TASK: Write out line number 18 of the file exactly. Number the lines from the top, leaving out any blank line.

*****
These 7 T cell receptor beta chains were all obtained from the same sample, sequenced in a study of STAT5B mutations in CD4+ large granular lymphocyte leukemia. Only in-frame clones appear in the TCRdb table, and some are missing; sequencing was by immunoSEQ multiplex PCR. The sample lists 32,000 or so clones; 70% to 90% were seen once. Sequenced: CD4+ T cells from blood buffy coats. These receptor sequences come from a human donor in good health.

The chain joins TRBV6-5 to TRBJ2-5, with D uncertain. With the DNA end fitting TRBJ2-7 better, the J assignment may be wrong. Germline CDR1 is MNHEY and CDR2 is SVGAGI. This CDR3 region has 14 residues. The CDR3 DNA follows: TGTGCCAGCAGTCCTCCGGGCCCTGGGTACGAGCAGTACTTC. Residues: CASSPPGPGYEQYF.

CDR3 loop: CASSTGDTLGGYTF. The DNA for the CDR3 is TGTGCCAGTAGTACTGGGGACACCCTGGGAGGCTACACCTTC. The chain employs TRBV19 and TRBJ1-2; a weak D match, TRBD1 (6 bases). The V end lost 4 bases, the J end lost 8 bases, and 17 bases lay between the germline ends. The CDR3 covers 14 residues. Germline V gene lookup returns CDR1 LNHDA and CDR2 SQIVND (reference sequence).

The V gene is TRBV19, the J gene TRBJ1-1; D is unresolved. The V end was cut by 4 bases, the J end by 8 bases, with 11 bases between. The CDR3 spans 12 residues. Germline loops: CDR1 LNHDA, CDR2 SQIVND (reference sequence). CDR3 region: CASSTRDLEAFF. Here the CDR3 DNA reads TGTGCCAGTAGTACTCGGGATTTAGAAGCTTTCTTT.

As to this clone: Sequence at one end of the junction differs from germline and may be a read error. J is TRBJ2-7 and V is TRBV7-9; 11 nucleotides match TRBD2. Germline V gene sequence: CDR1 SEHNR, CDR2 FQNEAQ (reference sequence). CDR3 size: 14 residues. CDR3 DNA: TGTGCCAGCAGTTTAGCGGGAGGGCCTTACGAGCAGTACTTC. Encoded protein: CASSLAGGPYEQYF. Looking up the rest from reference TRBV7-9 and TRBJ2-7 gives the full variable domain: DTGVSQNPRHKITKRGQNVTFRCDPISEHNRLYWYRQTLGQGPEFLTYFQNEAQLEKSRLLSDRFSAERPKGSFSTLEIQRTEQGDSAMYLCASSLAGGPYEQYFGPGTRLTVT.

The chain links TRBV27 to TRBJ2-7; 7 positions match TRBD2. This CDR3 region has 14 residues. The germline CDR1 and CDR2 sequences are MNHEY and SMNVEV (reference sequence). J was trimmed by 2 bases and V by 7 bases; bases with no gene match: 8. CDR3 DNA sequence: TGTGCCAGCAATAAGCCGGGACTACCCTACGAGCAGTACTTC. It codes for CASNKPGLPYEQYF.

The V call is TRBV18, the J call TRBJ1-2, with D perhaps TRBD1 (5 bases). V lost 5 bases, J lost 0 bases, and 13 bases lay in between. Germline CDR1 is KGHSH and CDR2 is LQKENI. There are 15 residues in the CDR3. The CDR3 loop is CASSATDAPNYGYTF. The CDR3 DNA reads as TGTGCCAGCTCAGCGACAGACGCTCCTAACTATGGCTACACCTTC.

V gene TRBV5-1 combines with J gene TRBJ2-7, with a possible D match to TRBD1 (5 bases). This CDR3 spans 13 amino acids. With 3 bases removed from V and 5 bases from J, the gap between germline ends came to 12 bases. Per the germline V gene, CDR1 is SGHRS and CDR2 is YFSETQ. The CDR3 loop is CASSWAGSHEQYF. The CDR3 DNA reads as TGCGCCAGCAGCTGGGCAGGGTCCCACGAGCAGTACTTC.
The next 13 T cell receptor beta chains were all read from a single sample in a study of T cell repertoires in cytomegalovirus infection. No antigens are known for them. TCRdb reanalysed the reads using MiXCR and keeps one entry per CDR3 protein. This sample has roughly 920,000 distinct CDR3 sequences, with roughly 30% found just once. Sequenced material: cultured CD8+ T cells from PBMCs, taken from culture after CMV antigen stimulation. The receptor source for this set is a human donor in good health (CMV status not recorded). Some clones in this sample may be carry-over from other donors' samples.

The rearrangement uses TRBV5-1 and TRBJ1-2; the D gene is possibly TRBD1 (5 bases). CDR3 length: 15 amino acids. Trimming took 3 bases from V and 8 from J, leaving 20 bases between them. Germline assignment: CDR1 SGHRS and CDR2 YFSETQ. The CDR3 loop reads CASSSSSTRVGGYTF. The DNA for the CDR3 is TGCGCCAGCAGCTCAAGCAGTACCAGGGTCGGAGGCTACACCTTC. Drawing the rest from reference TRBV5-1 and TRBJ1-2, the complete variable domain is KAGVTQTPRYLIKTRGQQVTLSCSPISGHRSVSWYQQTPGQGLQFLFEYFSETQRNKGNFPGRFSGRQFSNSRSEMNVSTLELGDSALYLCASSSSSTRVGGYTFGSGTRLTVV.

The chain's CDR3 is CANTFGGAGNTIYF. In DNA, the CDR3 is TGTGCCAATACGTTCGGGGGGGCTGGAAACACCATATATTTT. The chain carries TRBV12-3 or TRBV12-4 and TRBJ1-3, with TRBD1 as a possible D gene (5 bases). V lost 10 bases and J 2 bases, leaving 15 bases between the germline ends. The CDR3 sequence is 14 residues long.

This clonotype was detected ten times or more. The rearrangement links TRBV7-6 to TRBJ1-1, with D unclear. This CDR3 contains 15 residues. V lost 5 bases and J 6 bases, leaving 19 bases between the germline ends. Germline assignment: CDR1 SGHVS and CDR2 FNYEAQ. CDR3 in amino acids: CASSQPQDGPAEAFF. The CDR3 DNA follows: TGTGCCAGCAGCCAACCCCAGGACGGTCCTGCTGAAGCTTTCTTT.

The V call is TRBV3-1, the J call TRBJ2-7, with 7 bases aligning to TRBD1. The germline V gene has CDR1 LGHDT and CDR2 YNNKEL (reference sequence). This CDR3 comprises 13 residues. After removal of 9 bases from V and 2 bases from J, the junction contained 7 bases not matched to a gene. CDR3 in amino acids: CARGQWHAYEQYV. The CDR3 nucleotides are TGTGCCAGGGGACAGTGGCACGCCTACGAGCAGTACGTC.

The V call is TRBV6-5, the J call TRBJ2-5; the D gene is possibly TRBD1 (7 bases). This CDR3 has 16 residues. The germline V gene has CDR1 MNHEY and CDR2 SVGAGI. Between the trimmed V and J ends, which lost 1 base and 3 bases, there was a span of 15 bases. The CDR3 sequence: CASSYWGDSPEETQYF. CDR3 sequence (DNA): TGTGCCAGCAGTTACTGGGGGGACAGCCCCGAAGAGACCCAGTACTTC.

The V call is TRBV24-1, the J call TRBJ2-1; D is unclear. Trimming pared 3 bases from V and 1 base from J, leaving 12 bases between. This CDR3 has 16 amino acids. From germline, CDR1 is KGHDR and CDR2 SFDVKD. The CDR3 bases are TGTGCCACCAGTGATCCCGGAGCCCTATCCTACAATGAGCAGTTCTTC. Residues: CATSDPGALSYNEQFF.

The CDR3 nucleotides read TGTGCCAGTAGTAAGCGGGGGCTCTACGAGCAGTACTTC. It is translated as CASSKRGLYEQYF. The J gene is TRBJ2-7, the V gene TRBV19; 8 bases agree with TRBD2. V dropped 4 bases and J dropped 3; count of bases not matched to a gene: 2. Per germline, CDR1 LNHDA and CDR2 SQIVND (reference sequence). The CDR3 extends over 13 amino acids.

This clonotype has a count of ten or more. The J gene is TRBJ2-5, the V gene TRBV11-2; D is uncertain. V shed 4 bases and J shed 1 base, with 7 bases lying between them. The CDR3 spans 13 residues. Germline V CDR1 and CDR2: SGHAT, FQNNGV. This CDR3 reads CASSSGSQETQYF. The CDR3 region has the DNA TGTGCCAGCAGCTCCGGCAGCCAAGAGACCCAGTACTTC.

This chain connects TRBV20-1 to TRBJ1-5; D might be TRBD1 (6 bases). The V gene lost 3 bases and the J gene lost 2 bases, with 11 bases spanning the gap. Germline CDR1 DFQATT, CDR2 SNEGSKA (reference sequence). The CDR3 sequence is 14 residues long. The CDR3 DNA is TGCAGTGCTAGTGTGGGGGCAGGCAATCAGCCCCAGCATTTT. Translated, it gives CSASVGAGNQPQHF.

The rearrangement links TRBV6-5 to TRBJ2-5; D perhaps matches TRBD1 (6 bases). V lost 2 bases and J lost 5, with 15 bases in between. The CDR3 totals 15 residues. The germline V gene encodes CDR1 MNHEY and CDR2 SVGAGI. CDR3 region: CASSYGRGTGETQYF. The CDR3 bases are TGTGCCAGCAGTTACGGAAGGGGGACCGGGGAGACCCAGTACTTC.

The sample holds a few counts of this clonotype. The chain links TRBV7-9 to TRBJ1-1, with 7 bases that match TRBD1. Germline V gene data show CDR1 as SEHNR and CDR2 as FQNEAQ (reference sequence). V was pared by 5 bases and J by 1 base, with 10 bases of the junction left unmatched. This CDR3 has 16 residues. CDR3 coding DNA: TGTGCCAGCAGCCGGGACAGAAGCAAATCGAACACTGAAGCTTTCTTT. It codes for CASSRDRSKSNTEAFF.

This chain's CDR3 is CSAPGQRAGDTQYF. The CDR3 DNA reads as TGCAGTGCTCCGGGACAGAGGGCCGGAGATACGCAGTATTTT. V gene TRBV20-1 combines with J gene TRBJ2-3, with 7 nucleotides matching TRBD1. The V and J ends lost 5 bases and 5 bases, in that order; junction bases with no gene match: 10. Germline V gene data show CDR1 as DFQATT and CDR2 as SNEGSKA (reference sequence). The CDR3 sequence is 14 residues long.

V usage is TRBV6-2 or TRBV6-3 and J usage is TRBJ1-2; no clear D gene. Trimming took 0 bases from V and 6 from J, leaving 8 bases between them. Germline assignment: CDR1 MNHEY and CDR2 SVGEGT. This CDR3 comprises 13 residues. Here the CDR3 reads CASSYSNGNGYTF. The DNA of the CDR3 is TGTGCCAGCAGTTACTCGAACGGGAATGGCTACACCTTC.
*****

This chain connects TRBV20-1 to TRBJ1-5; D might be TRBD1 (6 bases). The V gene lost 3 bases and the J gene lost 2 bases, with 11 bases spanning the gap. Germline CDR1 DFQATT, CDR2 SNEGSKA (reference sequence). The CDR3 sequence is 14 residues long. The CDR3 DNA is TGCAGTGCTAGTGTGGGGGCAGGCAATCAGCCCCAGCATTTT. Translated, it gives CSASVGAGNQPQHF.